2 Materials and methods

2.1 Plant growth and sample collection

Raising and cultivation of blackcurrant plants (cultivar Narve Viking from the Norwegian breeding program) and the physical conditions during the experiment are explained in detail in Woznicki et al. (2015b). In brief, during the last 3 weeks of berry maturation, the plants were exposed to constant temperatures of 12, 18, and 24 °C (± 1 °C) combined with the following photoperiodic conditions: (1) natural long summer day (LD), ca. 18 h (natural LD), (2) 10 h artificial short day (SD), and (3) 10 h SD + 3 h night interruption (SD + NI). Both treatments 1 and 3 were perceived as long day conditions by the plants, but the former also provided a 9% larger daily light integral (total daily photosynthetic active radiation). On the other hand, by using low intensity incandescent lamps for the night interruption (approximately 7 μmol quanta m−2 s−1), the daily light integral varied by less than 0.5% between treatments 2 and 3, which represent the true photoperiodic test. Plants were also grown outdoors in pots (as a control) under ambient summer conditions (59°40′N). Berries were harvested when fully ripe as judged by berry softness and visual assessment of colour. Berries from one cluster were harvested from the mid-part of two plants into a 50 mL tube and immediately frozen in liquid nitrogen and stored at − 80 °C. The experiment design was fully factorial with a split-plot design, with temperatures as main plots and photoperiod as a subplot. The experiment was replicated with four randomised blocks, each comprising two blackcurrant plants on a separate trolley, giving eight plants per treatment.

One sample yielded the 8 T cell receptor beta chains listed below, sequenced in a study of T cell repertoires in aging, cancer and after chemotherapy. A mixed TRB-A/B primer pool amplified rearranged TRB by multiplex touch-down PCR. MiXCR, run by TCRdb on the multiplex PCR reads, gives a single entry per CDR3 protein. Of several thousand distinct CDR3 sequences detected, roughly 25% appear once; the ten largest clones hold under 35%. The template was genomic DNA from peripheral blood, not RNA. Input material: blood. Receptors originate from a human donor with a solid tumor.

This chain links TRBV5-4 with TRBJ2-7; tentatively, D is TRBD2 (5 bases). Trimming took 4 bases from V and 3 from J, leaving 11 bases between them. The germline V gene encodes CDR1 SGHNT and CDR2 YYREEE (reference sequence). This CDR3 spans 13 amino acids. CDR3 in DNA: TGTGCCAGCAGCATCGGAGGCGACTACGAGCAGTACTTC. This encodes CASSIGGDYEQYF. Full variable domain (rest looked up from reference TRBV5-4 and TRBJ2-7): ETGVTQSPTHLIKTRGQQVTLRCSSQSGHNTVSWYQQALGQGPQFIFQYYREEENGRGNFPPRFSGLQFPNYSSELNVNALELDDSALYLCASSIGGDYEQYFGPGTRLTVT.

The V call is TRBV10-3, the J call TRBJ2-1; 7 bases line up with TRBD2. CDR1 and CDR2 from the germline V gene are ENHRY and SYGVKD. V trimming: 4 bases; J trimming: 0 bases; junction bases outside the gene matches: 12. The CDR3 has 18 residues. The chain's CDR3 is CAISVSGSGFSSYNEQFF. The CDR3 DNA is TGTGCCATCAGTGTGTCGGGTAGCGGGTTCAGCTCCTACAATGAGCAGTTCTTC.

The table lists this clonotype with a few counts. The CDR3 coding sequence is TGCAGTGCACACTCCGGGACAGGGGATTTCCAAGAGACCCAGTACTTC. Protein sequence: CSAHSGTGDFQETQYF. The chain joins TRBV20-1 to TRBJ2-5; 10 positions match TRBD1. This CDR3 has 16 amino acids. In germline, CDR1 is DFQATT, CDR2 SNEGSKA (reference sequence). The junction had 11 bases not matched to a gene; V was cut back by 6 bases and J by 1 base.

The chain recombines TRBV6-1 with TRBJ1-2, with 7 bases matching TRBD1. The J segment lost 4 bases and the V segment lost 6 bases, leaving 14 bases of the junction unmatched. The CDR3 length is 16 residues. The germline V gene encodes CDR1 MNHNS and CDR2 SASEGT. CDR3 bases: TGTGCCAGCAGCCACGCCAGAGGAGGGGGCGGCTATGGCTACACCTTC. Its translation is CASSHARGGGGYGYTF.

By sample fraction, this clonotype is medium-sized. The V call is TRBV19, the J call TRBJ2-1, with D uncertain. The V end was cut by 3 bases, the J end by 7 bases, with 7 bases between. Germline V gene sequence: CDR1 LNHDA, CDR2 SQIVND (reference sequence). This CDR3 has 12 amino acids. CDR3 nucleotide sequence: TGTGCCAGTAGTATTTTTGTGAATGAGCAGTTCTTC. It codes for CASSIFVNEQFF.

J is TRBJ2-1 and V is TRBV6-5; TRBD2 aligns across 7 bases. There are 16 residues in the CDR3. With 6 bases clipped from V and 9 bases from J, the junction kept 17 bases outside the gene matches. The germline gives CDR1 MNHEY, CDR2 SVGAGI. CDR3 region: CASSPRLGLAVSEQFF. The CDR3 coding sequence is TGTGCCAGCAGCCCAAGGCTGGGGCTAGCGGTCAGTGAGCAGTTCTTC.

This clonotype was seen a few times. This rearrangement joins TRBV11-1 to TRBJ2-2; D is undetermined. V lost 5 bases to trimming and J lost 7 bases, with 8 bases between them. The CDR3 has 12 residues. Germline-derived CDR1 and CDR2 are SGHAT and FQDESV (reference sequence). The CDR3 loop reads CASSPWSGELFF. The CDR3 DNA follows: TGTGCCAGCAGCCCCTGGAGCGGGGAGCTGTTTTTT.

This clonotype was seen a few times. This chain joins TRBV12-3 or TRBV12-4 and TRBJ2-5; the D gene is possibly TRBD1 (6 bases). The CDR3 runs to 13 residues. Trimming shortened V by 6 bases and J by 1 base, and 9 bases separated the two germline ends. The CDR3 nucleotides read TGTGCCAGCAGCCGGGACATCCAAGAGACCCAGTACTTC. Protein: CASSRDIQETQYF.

2.2 Chemicals

Unless otherwise stated all solvents were of HPLC grade and JT Baker brand (Scientific Chemical Supplies, UK), formic acid was of mass spectrometry grade (Fisher Scientific, UK), morin-hydrate (99% purity) was obtained from Sigma-Aldrich UK, all other reference standards, unless otherwise stated, were obtained from LGC (UK) or extrasynthese (FR). For targeted analysis: Cyanidin-3-glucoside was obtained from polyphenols AS (Sandnes, Norway). Acetonitrile was obtained from VWR International (Fontenay-sous-Bois, France), and water was of Milli-Q quality (Millipore Corp., Bedford, MA, USA).

2.3 Untargeted HPLC–PDA–MS extraction